Saturday, May 24, 2014

Beautiful Montana!

On my way to some Geological Society of America Meetings in Bozeman, Montana last week, I took the drive from Dillon to Twin Bridges to Whitehall to Bozeman on the way there. And on the way back I drove the road from Bozeman to Norris to Ennis to Virginia City and then back to Twin Bridges. The scenery was spectacular. I can see why the people of Montana love their state. The map below is courtesy of Arrow Real Estate, Ennis, Montana.

Our trip in Montana began along I-15 as we stopped at the rest stop near Lima. The sky was clouding over but I took this shot of the Lima Peaks.

I wondered what the Lima Peaks might look like on a nice sunny day with just a few clouds, so I Photoshopped the sky into this picture. You can see what the sky really looked like in the photo above.

After stopping in Twin Bridges to drop my wife off at her brother's ranch, I headed north toward I-90 and the town of Whitehall. Thunderclouds were gathering, but the sun was leaking through as I passed this scenic spot.

After the meetings in Bozeman, I drove west along Highway 84 towards Norris. The ranches were beautiful, particularly this one with the Spanish Peaks covered in snow as a backdrop.

Even the barbed wire seemed to need a photo.

A bit farther along Highway 84 near the western edge of Gallatin Valley. The farms and mountains were incredibly beautiful.

In Bozeman Pass, I stopped to look at the rocks. I am a geologists, after all. These Precambrian biotite schists were folded and faulted into this interesting pattern.

Coming down out of the pass, I found the Madison Valley to be equally lovely. The Madison Range is the backdrop on east side of the valley.

 On the west side of the valley, the ranches sit at the foot of the Tobacco Root Mountains.

Looking down from Highway 287 towards Ennis in the valley and the Madison Range in the back.

Another view back across the Madison Valley, with Sphinx Mountain in about the center of the photo.

A close up of Sphinx Mountain taken with my zoom lens. I can see why it was called Sphinx Mountain.

Another ranch situated at the foot of the Tobacco Root Mountains near Alder.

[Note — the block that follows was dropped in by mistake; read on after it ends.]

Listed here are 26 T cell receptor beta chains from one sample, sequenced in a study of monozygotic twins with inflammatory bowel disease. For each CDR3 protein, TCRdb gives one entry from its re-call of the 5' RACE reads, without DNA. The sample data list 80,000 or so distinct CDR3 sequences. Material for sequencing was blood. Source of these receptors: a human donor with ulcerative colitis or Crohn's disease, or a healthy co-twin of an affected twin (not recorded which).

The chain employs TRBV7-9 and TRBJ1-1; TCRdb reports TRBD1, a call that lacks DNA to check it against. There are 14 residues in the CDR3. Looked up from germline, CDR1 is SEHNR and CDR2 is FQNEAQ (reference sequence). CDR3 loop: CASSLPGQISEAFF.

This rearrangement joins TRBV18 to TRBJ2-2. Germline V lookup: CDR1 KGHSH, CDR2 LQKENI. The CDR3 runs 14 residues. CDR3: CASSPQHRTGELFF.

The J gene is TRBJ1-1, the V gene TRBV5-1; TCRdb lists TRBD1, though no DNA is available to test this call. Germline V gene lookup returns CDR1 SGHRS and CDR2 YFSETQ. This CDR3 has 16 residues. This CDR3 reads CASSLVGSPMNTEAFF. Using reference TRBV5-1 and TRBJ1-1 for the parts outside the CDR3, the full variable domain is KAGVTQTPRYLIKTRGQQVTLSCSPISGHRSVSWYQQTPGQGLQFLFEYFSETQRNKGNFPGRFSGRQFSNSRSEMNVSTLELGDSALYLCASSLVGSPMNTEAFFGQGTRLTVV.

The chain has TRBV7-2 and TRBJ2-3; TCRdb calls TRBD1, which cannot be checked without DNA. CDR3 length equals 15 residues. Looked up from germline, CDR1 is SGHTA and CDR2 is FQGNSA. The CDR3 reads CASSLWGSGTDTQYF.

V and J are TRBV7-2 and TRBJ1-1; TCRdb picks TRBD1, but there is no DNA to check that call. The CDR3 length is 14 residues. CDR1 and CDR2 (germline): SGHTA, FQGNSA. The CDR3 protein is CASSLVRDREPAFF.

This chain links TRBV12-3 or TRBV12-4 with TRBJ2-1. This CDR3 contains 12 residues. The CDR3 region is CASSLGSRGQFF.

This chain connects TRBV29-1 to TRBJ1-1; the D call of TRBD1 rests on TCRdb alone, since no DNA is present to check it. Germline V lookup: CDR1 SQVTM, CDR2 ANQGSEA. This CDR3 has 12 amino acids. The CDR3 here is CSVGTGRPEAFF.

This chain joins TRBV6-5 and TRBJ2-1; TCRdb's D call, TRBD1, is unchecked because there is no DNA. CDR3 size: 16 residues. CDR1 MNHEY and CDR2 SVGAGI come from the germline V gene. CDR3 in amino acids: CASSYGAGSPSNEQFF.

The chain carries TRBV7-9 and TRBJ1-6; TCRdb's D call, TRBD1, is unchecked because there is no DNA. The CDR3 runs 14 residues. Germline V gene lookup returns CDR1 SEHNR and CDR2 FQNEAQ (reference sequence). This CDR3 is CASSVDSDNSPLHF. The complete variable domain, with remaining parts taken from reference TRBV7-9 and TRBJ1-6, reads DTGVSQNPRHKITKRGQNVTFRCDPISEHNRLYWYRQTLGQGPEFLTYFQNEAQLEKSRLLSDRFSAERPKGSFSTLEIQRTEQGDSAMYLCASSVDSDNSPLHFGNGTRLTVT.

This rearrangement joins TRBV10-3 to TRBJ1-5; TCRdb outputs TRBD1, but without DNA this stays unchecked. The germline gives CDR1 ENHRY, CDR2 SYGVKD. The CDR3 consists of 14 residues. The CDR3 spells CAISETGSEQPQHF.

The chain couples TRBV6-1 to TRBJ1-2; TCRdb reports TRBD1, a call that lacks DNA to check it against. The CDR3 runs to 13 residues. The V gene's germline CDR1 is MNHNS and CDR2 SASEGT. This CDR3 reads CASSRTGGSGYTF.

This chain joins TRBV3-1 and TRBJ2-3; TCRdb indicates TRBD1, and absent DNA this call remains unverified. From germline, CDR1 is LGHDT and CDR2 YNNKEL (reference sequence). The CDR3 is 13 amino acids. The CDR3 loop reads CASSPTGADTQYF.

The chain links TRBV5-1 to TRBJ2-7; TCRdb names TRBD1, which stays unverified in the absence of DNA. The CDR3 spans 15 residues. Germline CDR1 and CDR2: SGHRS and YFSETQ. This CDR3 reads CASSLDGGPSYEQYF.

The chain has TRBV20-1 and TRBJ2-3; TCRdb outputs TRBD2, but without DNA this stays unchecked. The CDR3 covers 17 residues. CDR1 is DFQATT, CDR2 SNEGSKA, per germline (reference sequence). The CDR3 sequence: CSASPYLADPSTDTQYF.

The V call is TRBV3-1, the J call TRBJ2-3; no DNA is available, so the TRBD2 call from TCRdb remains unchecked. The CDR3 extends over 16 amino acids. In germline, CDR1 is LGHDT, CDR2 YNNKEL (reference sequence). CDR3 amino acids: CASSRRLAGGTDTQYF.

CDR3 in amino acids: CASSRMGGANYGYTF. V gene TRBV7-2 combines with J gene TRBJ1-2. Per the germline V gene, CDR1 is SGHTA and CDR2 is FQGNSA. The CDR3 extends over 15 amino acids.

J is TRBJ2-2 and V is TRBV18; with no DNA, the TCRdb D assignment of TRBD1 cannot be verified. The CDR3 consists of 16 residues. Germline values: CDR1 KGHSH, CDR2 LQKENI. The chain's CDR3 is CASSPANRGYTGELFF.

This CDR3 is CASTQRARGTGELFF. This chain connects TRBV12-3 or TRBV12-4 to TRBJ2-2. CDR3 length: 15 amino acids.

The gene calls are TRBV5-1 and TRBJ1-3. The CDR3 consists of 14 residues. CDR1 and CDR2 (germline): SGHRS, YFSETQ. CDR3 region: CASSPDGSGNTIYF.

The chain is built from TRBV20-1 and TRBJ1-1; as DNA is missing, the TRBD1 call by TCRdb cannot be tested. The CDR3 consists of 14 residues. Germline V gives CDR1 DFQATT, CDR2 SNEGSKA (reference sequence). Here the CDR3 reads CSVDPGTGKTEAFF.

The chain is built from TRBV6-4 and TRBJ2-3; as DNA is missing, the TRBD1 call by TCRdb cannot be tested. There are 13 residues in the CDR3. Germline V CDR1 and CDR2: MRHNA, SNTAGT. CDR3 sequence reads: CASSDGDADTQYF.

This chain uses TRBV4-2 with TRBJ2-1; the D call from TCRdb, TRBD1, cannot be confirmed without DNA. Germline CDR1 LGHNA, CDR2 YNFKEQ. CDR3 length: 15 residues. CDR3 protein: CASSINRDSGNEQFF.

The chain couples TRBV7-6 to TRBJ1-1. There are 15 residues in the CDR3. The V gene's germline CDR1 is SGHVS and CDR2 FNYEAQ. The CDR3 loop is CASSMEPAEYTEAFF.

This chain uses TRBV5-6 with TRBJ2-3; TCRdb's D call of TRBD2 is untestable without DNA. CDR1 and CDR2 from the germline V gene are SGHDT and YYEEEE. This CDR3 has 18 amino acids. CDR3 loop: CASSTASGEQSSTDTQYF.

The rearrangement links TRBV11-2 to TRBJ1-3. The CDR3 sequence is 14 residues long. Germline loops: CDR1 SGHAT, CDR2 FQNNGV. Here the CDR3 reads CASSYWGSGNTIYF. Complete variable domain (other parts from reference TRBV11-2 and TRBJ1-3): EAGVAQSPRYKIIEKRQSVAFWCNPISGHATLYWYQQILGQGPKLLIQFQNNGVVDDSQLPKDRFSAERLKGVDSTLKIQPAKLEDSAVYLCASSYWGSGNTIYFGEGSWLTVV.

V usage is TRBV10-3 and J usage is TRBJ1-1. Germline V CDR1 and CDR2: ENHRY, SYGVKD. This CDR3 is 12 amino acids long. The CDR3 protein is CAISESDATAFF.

A close-up of the Tobacco Root Mountains in the view above.

Thursday, May 22, 2014

Birds at Clark Ranch, near Twin Bridges, Montana

During a short stay at my brother-in-law's ranch this past week near Twin Bridges, Montana, I took a few photos of some of the birds that frequent their front porch and yard. I could have spent a couple more days just watching these colorful birds.

 Male Bullock's Oriole coming to the feeder for grape jelly and oranges.

 Male Mountain Bluebird standing guard at the house.

 Female Cassin's Finch with the typical pronounced crest.

 American Goldfinch wondering when it will be safe to return to the feeder.

 House Finch enjoying a breakfast of sunflower seeds.

A Grackle trying to get his turn at the birdfeeder.

 Another Bullock's Oriole.

 A female Western Tananger enjoying the orange and jelly.

 Male Western Tananger.

Male and female tanangers at the feeder.

You can read more and see more pictures of these birds at:

Tuesday, May 13, 2014

Some Features on the Nugget/Navajo Sandstone, San Rafael Swell, Utah

A dinosaur track in the top of the Jurassic Nugget Sandstone (also called the Navajo Sandstone) on the San Rafael Swell, Utah. This was located in the bottom of a wash and has since been covered or eroded away. The middle toe must have been loaded with mud as the dinosaur stepped into this spot.

An interesting structure on the same surface as the dino print above. I thought this might be a burrow of some type, but my friend and colleague, Dr. Steven Hasiotis, who is an expert in trace fossils was unconvinced. We decided it must be some kind of fluid "pebble dike" like structure, where the solid sandstone was broken up and then redeposited as water or other fluids moved through the rock.

Also found on the Nugget Sandstone on the San Rafael Swell, this picture shows the individual avalanche deposits of sand that tumbled down the dune face before this became a rock.

Here is another view of this dune in the Nugget Sandstone. You can see the surface with the avalanche deposits in the foreground and in the background a lower face of the dune that is covered with ripples.

In one spot on this petrified dune, there were these small circle-like structures (see piece of chalk for scale). I am not sure what caused them.

Just below the dunes shown above, the sandstone is ribbed with giant polygonal cracks filled with sandstone that is slightly more resistant to erosion. My colleague, Ron Blakey at Univ. of Northern Arizona has published several papers on these structures.

One of the most interesting features to me found on a couple of the dune faces were these  triangular and rectangular structures. They represent salt or gypsum that crystallized in the sand and, after leaving an impression, dissolved away.

Another probable dinosaur undertrack on the top of the Nugget.

Along the edge of the wash, a series of these possible dino tracks seem to form a trackway.